Donald Trump confirmed yesterday that some of America’s nuclear weapons from the Cold War era are currently being stored at Turkey’s Incirlik Air Base. The US President is the first to acknowledge publicly what many have regarded as an open secret for decades.
It is believed widely that the US has 50 of its B-61 “gravity” bombs in Turkey which were deployed during the Cold War between NATO and its allies against the Soviet Union and its Eastern bloc of client states. The weapons were a significant part of America’s deterrence strategy due to Turkey’s relatively close proximity to the Soviet Union. Any decision relating to the weapons must be made by a unanimous vote of all 28 NATO member states.
Trump’s confirmation came as he held a meeting with Italian President Sergio Mattarella in the White House Oval Office. The question arose about whether or not Trump is concerned about “as many as 50 nuclear weapons at Incirlik Air Base” following Turkey’s launch of its ongoing military operation in Syria last week.
“We’re confident,” replied Trump, “and we have… a great air base there, a very powerful air base. That air base alone can take any place. It’s a large, powerful air base.” The comment was perceived by many that the President himself most likely acknowledged that US nuclear weapons are being stored in Turkey.
“And, you know, Turkey – just so people remember – Turkey is a NATO member,” added the US President. “We’re supposed to get along with our NATO members, and Turkey is a NATO member. Do people want us to start shooting at a NATO member? That would be a first. And that’s all involved having to do with NATO.”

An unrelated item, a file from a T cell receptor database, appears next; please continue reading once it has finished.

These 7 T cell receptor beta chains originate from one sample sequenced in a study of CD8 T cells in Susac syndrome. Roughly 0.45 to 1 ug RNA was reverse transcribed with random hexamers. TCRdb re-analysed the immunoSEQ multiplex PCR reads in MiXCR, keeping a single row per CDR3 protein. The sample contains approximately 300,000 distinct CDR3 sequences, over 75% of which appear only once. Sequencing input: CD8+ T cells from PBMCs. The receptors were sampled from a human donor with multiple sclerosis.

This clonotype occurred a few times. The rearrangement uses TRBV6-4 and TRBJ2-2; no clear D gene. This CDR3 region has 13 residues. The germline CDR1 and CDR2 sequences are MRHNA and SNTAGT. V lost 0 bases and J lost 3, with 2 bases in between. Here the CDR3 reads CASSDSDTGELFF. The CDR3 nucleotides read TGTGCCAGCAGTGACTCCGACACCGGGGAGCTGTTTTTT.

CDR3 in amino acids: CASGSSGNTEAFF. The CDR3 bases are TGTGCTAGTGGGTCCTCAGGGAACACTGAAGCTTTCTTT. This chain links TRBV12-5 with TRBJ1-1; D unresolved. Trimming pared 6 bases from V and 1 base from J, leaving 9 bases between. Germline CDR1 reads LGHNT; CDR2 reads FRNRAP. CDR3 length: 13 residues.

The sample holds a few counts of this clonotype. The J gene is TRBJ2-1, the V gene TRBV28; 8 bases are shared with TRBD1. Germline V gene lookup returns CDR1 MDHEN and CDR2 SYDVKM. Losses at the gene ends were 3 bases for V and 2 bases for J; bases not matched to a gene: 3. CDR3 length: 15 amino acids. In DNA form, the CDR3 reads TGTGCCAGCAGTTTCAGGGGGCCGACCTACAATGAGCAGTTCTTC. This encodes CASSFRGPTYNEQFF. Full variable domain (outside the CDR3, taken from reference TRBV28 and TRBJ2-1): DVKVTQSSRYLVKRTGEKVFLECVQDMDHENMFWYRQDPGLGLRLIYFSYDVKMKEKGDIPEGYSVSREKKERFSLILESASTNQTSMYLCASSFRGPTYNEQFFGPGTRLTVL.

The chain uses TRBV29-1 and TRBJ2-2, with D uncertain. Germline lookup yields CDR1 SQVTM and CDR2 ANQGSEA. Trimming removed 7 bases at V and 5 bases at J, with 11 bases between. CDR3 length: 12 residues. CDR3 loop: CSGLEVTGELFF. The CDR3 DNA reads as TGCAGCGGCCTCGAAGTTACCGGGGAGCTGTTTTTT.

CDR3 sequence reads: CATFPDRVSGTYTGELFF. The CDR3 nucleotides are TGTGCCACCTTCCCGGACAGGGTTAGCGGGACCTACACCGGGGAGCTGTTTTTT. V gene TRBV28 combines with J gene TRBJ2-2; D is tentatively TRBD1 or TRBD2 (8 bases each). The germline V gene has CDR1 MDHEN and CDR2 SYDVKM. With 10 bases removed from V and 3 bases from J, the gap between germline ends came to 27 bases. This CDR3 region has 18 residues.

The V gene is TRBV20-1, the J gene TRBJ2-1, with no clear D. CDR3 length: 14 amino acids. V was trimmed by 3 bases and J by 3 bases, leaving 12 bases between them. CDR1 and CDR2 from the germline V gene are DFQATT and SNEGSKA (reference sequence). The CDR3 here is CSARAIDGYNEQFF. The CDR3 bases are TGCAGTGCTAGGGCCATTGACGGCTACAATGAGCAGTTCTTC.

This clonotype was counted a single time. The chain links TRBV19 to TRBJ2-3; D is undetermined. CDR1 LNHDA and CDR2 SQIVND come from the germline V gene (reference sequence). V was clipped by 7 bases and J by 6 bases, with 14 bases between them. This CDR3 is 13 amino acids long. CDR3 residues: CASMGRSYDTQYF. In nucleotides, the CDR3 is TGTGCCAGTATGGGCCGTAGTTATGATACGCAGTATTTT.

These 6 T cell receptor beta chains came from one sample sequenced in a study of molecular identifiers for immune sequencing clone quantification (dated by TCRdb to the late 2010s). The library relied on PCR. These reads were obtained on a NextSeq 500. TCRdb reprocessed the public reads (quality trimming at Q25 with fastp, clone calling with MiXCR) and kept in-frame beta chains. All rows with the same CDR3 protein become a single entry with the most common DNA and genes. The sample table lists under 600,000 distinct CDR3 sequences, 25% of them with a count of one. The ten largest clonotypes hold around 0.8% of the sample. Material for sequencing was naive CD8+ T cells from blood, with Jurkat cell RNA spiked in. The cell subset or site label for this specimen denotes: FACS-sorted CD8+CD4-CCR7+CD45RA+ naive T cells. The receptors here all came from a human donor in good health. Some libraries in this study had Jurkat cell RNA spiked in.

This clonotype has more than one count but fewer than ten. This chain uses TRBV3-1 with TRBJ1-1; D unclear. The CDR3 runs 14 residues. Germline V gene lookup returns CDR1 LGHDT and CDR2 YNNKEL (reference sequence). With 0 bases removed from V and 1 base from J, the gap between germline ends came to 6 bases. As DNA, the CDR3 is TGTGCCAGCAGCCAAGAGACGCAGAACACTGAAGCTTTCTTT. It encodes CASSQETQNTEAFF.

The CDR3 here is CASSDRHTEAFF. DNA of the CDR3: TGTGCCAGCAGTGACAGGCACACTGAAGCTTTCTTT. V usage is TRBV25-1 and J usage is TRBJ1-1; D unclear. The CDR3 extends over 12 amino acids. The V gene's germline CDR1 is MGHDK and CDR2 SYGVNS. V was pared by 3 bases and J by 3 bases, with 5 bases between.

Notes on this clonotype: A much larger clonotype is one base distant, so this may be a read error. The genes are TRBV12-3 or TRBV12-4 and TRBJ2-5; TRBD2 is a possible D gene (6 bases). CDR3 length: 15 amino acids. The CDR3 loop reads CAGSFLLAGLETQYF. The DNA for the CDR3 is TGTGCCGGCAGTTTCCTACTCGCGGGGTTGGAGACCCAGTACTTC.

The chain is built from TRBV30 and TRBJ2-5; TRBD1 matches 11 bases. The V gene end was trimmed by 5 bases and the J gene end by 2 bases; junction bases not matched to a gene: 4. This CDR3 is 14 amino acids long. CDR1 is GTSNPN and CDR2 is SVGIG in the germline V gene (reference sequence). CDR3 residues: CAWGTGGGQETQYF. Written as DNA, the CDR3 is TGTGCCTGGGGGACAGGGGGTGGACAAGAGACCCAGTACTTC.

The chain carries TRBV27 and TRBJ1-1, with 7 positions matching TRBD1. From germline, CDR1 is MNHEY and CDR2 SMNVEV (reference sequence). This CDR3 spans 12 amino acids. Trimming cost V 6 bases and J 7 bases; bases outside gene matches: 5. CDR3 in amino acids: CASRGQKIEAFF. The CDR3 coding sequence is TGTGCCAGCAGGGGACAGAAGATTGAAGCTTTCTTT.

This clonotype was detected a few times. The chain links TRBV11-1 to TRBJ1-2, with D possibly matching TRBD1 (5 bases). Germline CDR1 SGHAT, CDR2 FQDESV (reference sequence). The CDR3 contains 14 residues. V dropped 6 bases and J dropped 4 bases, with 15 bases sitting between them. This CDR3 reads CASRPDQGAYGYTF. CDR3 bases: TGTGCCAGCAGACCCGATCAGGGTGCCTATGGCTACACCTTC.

It remains unclear whether the nuclear weapons will be relocated elsewhere and no details have been revealed, but a source has reportedly told the US-based CNN that the possibility of such a move is being considered by lawmakers and Congress. Turkey’s controversial Operation Peace Spring in northern Syria undoubtedly features in the deliberations.
In the aftermath of the Second World War, Turkey’s willingness to cooperate against the Soviet Union’s regional influence resulted in the country joining NATO in 1952. Since then it has built itself up to have the alliance’s second largest standing army after the US.
Turkey’s role and membership of NATO has been questioned in recent years, however, particularly over its decision to purchase Russia’s S-400 missile defence system. That led to widespread condemnation from fellow members due to the system reportedly compromising the alliance’s security.